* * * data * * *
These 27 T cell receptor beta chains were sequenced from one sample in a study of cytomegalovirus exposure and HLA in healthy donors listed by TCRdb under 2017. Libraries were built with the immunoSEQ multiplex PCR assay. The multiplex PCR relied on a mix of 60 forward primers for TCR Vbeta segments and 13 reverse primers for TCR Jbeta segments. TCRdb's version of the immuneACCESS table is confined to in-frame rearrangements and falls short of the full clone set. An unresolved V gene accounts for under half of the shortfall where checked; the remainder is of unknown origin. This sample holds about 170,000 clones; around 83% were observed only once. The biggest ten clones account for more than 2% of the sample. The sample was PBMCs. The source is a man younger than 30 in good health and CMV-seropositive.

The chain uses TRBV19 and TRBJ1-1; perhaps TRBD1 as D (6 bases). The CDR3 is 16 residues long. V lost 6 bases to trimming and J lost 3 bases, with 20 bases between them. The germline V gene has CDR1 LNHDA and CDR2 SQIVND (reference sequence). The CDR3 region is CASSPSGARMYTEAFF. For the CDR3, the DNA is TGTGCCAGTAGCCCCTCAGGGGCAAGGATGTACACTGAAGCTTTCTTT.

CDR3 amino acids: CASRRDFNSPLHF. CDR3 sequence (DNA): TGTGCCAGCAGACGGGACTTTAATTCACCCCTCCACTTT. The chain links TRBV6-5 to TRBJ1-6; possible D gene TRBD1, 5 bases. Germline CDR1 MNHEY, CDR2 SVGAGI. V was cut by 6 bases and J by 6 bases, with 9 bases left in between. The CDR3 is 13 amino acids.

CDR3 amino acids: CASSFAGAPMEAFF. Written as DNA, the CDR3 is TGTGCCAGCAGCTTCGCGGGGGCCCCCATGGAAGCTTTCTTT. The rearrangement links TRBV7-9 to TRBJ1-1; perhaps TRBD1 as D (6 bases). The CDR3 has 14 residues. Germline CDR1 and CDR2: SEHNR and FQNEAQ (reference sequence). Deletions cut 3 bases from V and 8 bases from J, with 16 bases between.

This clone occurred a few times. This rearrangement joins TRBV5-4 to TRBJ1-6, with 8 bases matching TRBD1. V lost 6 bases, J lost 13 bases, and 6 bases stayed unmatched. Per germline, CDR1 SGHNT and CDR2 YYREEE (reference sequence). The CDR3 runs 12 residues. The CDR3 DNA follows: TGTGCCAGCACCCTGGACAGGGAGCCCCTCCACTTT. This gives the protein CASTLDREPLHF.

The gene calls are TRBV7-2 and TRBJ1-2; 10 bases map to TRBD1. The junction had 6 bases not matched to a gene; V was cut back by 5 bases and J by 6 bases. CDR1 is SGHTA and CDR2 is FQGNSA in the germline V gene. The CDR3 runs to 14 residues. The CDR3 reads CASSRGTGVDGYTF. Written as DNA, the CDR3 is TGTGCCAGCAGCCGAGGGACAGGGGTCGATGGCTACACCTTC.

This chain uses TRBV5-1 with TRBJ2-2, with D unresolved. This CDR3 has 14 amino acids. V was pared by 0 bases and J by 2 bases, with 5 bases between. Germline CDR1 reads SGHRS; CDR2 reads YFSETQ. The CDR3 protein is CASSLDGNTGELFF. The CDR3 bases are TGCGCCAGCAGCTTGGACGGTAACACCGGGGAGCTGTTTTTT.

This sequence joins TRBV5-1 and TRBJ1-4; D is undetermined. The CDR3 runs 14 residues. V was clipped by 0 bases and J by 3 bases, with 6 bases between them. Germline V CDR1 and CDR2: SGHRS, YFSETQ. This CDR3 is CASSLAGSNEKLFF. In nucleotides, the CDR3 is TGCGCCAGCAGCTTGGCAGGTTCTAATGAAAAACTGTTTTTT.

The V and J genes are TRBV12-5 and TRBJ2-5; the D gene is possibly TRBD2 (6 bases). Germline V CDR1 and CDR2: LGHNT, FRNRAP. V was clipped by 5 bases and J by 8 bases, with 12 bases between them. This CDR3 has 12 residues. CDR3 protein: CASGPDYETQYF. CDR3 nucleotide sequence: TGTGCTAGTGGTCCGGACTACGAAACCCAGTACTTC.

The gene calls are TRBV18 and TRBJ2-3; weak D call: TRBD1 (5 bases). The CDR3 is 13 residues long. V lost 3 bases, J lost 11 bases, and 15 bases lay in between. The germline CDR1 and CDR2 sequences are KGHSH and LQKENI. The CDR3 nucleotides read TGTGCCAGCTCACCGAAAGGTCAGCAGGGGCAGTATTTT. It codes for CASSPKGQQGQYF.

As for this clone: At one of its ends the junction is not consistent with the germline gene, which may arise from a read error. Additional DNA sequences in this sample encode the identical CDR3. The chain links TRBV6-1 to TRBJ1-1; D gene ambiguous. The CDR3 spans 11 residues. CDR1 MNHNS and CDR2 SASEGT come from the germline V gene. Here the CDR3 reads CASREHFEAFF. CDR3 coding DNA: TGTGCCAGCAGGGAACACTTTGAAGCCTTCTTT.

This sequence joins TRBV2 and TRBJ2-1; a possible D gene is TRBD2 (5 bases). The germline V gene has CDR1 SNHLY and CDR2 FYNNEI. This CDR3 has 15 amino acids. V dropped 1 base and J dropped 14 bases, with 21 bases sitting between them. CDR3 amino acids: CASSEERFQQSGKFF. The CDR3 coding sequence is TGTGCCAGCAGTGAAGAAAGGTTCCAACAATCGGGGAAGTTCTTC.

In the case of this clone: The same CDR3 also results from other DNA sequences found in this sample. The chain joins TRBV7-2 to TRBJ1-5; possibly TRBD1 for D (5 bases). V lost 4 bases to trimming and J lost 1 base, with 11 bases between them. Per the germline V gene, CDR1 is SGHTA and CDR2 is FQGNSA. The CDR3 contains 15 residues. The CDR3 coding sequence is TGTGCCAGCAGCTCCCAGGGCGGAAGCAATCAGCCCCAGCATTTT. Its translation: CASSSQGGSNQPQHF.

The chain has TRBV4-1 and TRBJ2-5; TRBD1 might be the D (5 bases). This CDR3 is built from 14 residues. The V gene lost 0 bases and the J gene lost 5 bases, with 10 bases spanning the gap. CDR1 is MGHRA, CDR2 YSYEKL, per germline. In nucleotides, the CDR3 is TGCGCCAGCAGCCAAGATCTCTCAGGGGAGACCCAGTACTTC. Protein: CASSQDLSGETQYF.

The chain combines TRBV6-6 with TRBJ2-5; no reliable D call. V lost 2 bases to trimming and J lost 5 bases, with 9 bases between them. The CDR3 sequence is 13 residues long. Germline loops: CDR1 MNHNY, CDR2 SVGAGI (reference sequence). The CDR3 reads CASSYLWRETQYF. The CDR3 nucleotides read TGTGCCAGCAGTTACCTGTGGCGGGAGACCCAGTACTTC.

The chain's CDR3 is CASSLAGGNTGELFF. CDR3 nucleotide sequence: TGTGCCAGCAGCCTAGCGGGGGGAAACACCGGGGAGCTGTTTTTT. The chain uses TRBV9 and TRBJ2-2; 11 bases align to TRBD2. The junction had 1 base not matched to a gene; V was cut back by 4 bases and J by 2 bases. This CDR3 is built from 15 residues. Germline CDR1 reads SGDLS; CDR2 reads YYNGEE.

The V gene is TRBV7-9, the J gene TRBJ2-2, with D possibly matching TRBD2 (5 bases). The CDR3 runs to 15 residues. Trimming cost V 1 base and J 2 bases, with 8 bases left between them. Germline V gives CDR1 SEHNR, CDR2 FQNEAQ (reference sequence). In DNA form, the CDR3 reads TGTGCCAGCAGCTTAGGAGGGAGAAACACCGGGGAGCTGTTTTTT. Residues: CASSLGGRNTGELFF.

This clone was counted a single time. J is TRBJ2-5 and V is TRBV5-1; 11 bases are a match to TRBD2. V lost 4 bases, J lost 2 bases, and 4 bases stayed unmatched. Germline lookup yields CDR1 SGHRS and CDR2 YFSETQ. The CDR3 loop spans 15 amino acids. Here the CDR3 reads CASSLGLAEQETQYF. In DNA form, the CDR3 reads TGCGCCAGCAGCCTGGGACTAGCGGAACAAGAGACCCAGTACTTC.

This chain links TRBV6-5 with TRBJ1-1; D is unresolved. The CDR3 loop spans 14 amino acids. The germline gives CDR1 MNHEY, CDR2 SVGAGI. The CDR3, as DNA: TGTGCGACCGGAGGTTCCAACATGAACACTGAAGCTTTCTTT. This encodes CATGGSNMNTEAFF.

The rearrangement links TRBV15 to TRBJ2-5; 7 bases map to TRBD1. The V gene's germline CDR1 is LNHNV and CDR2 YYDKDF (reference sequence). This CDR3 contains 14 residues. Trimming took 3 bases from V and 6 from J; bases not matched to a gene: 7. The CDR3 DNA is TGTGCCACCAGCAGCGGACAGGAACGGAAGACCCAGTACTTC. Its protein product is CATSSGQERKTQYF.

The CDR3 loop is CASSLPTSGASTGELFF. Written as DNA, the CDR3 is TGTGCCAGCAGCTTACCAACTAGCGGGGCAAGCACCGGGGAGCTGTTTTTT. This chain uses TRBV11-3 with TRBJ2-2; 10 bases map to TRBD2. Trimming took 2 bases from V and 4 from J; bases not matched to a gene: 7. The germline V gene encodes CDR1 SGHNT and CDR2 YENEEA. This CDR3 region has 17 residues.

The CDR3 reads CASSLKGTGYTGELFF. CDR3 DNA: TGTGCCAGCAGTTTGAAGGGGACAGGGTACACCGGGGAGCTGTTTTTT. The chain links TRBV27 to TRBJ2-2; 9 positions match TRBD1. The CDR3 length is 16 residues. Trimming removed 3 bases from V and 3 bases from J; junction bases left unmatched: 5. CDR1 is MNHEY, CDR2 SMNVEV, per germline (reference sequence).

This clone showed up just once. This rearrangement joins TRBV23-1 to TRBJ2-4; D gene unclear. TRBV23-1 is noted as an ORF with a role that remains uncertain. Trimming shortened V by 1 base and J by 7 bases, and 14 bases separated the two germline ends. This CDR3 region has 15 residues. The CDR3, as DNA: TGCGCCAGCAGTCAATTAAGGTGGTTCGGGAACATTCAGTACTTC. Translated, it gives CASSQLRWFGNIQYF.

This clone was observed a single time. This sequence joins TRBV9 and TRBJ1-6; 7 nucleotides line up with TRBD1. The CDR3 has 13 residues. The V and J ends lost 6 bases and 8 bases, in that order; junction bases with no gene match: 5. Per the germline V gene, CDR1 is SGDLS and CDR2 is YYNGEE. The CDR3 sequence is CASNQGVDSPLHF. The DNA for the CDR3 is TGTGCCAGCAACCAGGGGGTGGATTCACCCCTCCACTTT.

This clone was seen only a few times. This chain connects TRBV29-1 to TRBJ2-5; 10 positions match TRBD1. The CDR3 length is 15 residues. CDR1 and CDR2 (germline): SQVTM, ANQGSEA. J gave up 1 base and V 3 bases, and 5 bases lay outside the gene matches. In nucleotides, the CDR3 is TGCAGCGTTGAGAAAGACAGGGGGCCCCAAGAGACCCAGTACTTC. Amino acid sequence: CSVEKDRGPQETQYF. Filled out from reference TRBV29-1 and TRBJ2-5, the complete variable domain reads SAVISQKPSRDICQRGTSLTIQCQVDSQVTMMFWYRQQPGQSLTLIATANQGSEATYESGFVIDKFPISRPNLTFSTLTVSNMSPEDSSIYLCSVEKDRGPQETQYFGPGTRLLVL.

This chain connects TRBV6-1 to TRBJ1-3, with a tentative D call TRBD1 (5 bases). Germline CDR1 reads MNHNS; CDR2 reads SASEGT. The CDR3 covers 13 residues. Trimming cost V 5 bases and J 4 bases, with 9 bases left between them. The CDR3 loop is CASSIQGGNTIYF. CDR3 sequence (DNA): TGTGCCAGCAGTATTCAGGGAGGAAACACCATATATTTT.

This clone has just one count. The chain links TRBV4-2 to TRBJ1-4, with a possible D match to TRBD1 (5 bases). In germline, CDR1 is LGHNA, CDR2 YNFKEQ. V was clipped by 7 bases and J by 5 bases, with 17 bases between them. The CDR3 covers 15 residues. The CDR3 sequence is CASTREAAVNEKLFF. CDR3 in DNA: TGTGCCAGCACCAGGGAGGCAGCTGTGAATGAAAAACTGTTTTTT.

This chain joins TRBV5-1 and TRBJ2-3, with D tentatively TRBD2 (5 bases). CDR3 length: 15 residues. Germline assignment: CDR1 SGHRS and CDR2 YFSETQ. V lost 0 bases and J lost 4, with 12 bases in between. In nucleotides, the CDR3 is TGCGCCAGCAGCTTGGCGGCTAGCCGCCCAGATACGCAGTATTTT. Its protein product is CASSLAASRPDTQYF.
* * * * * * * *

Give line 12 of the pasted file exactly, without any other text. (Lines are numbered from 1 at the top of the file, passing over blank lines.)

This sequence joins TRBV2 and TRBJ2-1; a possible D gene is TRBD2 (5 bases). The germline V gene has CDR1 SNHLY and CDR2 FYNNEI. This CDR3 has 15 amino acids. V dropped 1 base and J dropped 14 bases, with 21 bases sitting between them. CDR3 amino acids: CASSEERFQQSGKFF. The CDR3 coding sequence is TGTGCCAGCAGTGAAGAAAGGTTCCAACAATCGGGGAAGTTCTTC.